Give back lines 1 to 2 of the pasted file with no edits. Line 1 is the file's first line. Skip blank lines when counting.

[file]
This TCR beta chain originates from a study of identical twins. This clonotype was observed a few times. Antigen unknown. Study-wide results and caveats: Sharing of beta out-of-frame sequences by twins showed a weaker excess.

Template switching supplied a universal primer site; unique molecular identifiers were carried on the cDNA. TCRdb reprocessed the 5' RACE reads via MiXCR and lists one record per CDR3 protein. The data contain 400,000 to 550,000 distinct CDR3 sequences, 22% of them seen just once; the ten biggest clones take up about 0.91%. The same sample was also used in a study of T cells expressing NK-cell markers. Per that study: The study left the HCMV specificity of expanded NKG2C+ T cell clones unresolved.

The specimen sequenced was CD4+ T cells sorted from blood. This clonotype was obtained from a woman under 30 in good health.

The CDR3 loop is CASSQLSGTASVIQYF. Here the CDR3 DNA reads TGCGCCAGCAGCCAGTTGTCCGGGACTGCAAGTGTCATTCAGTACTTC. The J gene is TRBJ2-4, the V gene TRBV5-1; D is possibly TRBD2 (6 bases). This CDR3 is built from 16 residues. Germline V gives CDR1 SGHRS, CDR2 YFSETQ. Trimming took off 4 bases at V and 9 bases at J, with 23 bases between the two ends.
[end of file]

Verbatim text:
This TCR beta chain originates from a study of identical twins. This clonotype was observed a few times. Antigen unknown. Study-wide results and caveats: Sharing of beta out-of-frame sequences by twins showed a weaker excess.

Template switching supplied a universal primer site; unique molecular identifiers were carried on the cDNA. TCRdb reprocessed the 5' RACE reads via MiXCR and lists one record per CDR3 protein. The data contain 400,000 to 550,000 distinct CDR3 sequences, 22% of them seen just once; the ten biggest clones take up about 0.91%. The same sample was also used in a study of T cells expressing NK-cell markers. Per that study: The study left the HCMV specificity of expanded NKG2C+ T cell clones unresolved.